This led to their gaining complete control over the city and to the granting of mayoral status by the English crown in December 1484. Galway endured difficult relations with its Irish neighbours. A notice over the west gate of the city, completed in 1562 by Mayor Thomas Óge Martyn, stated "From the Ferocious O'Flahertys may God protect us". A by-law forbade the native Irish (as opposed to Galway's Hiberno-Norman citizens) unrestricted access into Galway, saying "neither O’ nor Mac shall strutte nor swagger through the streets of Galway" without permission. During the Middle Ages, Galway was ruled by an oligarchy of fourteen merchant families (12 of Norman origin and 2 of Irish origin). These were the "tribes" of Galway. The city thrived on international trade, and in the Middle Ages, it was the principal Irish port for trade with Spain and France. The most famous reminder of those days is ceann an bhalla ("the head of the wall"), now known as the Spanish Arch, constructed during the mayoralty of Wylliam Martin (1519–20). In 1477 Christopher Columbus visited Galway, possibly stopping off on a voyage to Iceland or the Faroe Islands. Seven or eight years later, he noted in the margin of his copy of Imago Mundi "Men of Cathay have come from the west. we have seen many signs. And especially in Galway in Ireland, a man and a woman, of extraordinary appearance, have come to land on two tree trunks " The most likely explanation for these bodies is that they were Inuit swept eastward by the North Atlantic Current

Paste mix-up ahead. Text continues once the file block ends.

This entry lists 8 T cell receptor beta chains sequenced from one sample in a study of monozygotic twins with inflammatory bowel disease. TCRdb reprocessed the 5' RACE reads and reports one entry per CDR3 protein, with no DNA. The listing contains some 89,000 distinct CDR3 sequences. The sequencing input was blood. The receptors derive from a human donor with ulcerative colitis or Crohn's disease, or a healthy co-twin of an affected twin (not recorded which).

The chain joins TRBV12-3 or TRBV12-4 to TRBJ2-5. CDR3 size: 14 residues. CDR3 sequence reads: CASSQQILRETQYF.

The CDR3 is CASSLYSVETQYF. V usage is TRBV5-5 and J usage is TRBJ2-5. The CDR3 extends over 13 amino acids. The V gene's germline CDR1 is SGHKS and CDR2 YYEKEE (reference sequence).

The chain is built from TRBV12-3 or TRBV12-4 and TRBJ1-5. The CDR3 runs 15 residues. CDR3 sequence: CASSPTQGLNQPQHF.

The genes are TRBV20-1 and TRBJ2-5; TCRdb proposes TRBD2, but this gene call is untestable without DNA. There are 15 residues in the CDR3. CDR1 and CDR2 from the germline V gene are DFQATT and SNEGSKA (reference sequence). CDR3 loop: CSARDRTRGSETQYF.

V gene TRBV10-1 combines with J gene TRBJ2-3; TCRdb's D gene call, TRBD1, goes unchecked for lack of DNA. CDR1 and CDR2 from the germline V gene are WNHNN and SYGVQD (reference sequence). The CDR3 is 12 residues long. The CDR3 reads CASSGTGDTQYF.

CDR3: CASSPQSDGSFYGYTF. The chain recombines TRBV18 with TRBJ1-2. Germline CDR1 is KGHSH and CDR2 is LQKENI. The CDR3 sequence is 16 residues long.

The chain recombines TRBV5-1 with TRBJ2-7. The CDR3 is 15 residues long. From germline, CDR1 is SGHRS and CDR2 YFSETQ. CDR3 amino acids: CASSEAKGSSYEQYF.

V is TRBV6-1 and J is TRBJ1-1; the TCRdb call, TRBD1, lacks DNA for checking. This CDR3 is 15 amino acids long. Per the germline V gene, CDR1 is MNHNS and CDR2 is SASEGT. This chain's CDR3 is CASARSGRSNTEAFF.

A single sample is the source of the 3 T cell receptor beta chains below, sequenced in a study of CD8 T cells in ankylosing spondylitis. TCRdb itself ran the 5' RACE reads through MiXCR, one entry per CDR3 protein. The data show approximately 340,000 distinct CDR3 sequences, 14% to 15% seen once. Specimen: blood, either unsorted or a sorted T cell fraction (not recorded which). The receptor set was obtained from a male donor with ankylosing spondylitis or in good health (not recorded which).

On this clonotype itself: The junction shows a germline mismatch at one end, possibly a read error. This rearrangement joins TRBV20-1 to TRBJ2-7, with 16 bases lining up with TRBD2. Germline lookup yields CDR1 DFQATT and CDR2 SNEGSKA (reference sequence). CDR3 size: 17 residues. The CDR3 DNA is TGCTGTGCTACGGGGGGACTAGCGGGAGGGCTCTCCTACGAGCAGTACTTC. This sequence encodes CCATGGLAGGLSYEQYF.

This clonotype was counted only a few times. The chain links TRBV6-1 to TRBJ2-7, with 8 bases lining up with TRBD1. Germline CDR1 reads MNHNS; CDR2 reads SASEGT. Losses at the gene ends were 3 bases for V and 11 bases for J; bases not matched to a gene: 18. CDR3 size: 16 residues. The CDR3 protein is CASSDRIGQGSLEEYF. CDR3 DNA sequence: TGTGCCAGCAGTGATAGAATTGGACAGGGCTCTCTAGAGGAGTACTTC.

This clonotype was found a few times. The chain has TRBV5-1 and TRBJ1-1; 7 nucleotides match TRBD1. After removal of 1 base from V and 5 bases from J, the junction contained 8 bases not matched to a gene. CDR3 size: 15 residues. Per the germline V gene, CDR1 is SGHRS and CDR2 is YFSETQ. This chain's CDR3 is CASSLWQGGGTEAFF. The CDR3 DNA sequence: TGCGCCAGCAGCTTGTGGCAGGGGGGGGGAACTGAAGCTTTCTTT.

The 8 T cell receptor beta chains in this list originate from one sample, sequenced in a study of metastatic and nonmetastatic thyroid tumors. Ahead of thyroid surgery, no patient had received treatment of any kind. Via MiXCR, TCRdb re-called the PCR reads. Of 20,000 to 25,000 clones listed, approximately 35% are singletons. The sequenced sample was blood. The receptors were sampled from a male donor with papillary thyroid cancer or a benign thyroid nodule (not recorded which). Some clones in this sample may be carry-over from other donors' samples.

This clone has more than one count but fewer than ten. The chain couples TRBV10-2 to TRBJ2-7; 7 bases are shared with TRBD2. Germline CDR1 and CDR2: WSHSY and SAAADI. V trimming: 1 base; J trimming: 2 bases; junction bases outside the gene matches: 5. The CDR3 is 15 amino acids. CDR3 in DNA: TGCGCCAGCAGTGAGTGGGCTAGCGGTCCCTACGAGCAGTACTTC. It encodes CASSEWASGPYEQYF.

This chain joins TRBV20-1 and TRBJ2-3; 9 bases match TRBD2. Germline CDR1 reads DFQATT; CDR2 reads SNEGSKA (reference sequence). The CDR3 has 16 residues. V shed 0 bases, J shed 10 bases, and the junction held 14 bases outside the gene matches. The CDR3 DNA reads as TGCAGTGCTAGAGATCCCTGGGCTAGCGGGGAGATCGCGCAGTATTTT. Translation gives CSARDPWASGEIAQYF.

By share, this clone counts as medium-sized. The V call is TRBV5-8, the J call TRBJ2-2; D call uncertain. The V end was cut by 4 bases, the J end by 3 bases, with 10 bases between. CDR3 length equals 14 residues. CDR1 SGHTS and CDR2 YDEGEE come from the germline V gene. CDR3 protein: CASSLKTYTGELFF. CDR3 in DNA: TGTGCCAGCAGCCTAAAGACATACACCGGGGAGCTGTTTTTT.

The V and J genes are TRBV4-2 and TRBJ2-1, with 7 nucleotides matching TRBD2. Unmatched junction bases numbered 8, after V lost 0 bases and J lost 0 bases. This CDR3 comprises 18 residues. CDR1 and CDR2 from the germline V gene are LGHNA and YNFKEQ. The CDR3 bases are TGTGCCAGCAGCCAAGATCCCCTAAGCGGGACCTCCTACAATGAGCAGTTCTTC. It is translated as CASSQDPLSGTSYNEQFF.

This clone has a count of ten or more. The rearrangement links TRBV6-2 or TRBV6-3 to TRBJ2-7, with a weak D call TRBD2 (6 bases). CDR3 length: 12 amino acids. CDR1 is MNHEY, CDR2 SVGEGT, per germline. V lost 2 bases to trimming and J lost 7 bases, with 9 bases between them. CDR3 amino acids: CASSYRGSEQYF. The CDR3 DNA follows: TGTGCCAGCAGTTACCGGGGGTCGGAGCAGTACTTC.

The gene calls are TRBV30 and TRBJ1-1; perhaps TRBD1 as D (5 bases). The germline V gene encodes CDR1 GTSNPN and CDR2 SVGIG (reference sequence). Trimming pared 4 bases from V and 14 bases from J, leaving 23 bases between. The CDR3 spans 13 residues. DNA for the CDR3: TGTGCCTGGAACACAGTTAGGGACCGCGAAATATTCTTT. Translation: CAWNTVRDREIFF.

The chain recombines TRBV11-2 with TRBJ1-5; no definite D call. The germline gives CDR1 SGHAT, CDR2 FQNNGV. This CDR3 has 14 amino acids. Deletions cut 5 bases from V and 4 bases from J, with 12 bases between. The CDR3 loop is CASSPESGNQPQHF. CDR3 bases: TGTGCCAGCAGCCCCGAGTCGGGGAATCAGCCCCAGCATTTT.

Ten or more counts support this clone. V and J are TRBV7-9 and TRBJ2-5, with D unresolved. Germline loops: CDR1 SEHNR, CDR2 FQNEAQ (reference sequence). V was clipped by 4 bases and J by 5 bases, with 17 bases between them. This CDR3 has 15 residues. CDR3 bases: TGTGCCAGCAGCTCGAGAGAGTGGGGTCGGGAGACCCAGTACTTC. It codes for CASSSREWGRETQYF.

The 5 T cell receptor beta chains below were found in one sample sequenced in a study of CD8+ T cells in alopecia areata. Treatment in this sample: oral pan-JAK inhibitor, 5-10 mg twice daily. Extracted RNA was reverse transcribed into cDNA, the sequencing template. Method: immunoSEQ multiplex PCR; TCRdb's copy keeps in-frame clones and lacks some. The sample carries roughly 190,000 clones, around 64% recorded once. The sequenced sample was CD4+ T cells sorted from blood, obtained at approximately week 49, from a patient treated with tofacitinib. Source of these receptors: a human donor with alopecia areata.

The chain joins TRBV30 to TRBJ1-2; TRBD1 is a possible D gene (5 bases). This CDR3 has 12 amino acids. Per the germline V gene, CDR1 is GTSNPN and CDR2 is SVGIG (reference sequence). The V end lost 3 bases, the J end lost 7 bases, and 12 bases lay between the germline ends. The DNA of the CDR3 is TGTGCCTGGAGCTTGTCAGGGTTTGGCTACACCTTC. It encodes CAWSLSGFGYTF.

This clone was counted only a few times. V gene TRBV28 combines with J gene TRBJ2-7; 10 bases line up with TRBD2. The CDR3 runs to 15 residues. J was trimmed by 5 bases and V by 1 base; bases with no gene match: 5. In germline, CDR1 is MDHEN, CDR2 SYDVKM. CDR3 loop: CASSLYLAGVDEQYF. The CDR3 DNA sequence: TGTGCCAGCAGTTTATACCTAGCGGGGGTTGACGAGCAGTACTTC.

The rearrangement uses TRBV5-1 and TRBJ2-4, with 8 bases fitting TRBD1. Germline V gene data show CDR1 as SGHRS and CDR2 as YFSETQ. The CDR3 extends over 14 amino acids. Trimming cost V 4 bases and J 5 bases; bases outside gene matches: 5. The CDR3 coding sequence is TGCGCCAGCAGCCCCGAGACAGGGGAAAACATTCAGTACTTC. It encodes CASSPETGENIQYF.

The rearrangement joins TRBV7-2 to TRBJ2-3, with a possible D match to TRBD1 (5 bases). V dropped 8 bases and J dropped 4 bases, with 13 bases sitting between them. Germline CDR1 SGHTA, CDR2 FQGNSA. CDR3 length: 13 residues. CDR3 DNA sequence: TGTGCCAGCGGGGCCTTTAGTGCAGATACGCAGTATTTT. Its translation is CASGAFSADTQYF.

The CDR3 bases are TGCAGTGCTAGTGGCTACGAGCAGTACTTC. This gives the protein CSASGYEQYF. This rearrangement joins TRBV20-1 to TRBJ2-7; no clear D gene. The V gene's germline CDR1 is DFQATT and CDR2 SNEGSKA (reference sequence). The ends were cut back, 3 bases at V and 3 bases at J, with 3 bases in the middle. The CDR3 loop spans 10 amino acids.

During the 16th and 17th centuries Galway remained loyal to the English crown for the most part, even during the Gaelic resurgence, perhaps for reasons of survival. However, by 1642 the city had allied itself with the Catholic Confederation of Kilkenny during the Wars of the Three Kingdoms. During the resulting Cromwellian conquest of Ireland, Cromwellian forces captured the city after a nine-month siege. At the end of the 17th century the city supported the Jacobites in the Williamite war in Ireland and was captured by the Williamites after a very short siege not long after the Battle of Aughrim in 1691. The great families of Galway were ruined, and, having declined owing to the potato famines of 1845–1852, the city did not fully recover until the great economic bubble of the late twentieth century.

Local government